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You’ve probably heard a lot of buzz about smart contracts in the cryptocurrency space, but what exactly are they? Like blockchain as a whole, smart contracts are about cutting out the middleman and having a system that exists without the need for an enforcing party.
A smart contract is essentially lines of code that are very to very specific procedures so that once deployed, it can’t be changed. Once a smart contract is written then there is no need for an enforcing party to review the contract and argue over what conditions were met, the way a traditional contract would work.
How Do Smart Contracts Work?
Ethereum is the second-largest cryptocurrency by market capitalization and is almost certainly the most well-known crypto after Bitcoin. However, Ethereum isn’t just a cryptocurrency, Ethereum is a platform that runs on a cryptocurrency called Ether. In order to build apps or make smart contracts on the Ethereum platform, users need to have the Ether digital currency.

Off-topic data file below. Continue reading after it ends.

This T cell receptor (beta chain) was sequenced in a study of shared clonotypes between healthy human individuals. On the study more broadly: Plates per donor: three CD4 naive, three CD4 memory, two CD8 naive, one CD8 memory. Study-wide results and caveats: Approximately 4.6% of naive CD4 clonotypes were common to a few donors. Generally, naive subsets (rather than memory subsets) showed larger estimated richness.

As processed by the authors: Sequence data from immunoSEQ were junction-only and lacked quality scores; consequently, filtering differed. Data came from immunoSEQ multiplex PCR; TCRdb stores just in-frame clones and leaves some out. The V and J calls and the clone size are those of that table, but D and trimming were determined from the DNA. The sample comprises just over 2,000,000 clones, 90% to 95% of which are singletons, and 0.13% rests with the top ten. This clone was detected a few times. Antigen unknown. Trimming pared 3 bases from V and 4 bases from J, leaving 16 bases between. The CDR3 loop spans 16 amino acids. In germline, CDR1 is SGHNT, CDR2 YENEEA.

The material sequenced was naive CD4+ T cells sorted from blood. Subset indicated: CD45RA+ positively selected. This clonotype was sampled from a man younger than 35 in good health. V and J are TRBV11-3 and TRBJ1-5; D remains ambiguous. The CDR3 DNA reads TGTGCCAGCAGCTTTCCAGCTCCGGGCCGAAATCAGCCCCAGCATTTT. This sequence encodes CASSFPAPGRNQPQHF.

Let us consider an example of a simple smart contract. Jane wants to sell her car for 15 Ether and Georgia is happy to buy Jane’s car for that price. We can set up a smart contract that states “WHEN Georgia pays Jane 15 Ether, THEN Georgia will have ownership of the car.”
Once this smart contract has been decided on and created, then it can’t be changed. This cuts out the need for intermediary figures to weigh in on agreements and act as a trusted party. Since smart contracts exist on the blockchain platform, they are working from a “trustless” model. Blockchains are decentralized; meaning that put simply, thousands of computers are responsible for verifying transactions and contracts, rather than one acting party such as a bank.
Why Are Smart Contracts Important?
Smart contracts are still in their infancy but the uses of smart contracts are near endless. Smart contracts can provide a faster and more efficient way to handle contracts, as well as cutting down on legal fees. Smart contracts would be greatly suited to the banking and financial sectors for contracts like mortgages and settlements.
Another valuable use case for Ethereum smart contracts is in escrow services. With a smart contract, there will be no need for a trusted middleman to hold funds to regulate transactions between two parties, a smart contract can handle the whole process without the middleman.
Smart contracts represent a way of handling contracts and transactions that is more suited to the modern world than our current methods which have inefficiency and complexity built into them.